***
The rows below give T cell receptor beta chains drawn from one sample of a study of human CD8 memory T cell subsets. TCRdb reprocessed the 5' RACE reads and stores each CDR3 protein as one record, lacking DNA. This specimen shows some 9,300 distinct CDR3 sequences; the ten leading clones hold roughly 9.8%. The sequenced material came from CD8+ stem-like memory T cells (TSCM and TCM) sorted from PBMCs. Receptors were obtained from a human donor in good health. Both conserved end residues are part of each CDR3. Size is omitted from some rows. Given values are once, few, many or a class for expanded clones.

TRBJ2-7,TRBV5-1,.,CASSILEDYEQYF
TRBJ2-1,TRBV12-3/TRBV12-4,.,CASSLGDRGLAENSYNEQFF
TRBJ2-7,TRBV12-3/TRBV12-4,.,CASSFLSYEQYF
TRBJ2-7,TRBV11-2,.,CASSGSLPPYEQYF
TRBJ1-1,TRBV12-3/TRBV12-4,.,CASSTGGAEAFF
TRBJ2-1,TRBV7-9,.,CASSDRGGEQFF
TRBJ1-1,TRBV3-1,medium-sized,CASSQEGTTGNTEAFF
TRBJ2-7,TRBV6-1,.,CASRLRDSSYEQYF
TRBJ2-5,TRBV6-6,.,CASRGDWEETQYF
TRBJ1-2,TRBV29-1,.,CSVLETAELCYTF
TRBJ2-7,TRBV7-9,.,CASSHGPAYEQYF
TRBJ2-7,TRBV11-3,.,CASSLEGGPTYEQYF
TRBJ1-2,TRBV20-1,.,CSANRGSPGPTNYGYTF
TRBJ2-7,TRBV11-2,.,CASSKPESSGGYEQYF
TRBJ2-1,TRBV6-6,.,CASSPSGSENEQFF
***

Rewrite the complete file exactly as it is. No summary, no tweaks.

The rows below give T cell receptor beta chains drawn from one sample of a study of human CD8 memory T cell subsets. TCRdb reprocessed the 5' RACE reads and stores each CDR3 protein as one record, lacking DNA. This specimen shows some 9,300 distinct CDR3 sequences; the ten leading clones hold roughly 9.8%. The sequenced material came from CD8+ stem-like memory T cells (TSCM and TCM) sorted from PBMCs. Receptors were obtained from a human donor in good health. Both conserved end residues are part of each CDR3. Size is omitted from some rows. Given values are once, few, many or a class for expanded clones.

TRBJ2-7,TRBV5-1,.,CASSILEDYEQYF
TRBJ2-1,TRBV12-3/TRBV12-4,.,CASSLGDRGLAENSYNEQFF
TRBJ2-7,TRBV12-3/TRBV12-4,.,CASSFLSYEQYF
TRBJ2-7,TRBV11-2,.,CASSGSLPPYEQYF
TRBJ1-1,TRBV12-3/TRBV12-4,.,CASSTGGAEAFF
TRBJ2-1,TRBV7-9,.,CASSDRGGEQFF
TRBJ1-1,TRBV3-1,medium-sized,CASSQEGTTGNTEAFF
TRBJ2-7,TRBV6-1,.,CASRLRDSSYEQYF
TRBJ2-5,TRBV6-6,.,CASRGDWEETQYF
TRBJ1-2,TRBV29-1,.,CSVLETAELCYTF
TRBJ2-7,TRBV7-9,.,CASSHGPAYEQYF
TRBJ2-7,TRBV11-3,.,CASSLEGGPTYEQYF
TRBJ1-2,TRBV20-1,.,CSANRGSPGPTNYGYTF
TRBJ2-7,TRBV11-2,.,CASSKPESSGGYEQYF
TRBJ2-1,TRBV6-6,.,CASSPSGSENEQFF